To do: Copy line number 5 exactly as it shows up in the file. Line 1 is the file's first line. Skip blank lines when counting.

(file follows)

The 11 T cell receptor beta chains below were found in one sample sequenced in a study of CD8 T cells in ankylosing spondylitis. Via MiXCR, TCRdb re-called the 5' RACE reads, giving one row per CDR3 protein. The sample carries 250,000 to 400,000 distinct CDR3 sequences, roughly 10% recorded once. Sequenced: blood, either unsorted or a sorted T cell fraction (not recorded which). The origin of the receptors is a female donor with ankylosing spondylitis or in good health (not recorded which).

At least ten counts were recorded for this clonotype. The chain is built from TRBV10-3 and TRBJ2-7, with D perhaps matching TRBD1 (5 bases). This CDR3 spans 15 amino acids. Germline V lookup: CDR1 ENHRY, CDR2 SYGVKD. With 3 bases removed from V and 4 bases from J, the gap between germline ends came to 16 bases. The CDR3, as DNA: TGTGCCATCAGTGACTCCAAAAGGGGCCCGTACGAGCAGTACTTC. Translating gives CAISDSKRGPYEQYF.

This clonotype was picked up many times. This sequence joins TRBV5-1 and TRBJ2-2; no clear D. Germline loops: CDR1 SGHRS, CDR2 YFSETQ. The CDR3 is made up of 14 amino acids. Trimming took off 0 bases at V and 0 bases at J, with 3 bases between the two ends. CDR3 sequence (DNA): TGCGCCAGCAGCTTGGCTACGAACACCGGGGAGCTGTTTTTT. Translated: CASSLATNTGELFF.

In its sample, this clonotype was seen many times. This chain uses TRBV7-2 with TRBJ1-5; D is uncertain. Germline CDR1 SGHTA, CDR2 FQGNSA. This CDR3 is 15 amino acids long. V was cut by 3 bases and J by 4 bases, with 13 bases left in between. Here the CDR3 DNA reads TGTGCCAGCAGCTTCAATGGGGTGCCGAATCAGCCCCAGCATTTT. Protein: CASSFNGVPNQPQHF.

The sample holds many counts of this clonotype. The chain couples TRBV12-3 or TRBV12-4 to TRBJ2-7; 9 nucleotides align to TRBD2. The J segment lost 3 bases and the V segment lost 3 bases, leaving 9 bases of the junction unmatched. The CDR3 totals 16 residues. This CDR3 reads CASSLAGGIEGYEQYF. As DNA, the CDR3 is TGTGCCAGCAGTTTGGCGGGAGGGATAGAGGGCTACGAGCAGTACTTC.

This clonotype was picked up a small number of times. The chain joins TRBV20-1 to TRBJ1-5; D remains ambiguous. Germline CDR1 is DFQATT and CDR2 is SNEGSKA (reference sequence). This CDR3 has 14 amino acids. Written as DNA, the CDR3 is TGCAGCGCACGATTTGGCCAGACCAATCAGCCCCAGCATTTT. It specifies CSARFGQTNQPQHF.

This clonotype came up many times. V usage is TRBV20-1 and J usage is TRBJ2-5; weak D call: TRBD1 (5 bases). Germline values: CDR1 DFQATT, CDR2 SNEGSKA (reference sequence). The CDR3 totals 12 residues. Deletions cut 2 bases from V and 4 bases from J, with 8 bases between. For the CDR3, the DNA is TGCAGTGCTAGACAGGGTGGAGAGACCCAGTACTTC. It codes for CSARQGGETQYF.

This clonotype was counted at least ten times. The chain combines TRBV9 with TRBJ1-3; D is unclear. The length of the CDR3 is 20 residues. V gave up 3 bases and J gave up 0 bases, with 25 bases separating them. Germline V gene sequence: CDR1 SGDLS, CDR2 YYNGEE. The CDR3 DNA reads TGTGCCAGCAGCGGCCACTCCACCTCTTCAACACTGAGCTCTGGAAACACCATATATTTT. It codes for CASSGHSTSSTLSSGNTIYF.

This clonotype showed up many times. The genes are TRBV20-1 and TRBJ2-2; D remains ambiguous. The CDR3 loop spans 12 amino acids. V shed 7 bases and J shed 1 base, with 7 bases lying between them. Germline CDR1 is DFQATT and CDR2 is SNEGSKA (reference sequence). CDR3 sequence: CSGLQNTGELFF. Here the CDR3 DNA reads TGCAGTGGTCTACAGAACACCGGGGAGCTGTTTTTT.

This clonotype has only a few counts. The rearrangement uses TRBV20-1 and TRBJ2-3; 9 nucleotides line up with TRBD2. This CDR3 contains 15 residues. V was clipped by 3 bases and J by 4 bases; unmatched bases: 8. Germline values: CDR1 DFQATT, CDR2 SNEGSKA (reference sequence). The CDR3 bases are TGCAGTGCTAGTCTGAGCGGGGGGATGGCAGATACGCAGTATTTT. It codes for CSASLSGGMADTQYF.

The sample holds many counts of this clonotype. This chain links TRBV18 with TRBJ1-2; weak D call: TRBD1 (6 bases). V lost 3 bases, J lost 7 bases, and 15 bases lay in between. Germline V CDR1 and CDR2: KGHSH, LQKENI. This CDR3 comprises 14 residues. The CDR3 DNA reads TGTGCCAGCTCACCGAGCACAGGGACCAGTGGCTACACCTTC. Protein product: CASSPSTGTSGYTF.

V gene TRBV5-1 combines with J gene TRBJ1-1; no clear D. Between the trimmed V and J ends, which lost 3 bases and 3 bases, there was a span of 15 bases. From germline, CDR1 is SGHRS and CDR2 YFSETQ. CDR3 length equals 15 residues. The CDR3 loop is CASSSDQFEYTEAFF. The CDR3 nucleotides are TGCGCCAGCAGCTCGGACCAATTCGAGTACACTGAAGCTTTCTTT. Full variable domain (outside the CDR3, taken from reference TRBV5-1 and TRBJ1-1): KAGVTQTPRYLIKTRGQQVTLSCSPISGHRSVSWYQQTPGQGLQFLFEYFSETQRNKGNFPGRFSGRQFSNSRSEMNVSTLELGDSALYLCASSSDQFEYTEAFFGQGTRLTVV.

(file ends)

The sample holds many counts of this clonotype. The chain couples TRBV12-3 or TRBV12-4 to TRBJ2-7; 9 nucleotides align to TRBD2. The J segment lost 3 bases and the V segment lost 3 bases, leaving 9 bases of the junction unmatched. The CDR3 totals 16 residues. This CDR3 reads CASSLAGGIEGYEQYF. As DNA, the CDR3 is TGTGCCAGCAGTTTGGCGGGAGGGATAGAGGGCTACGAGCAGTACTTC.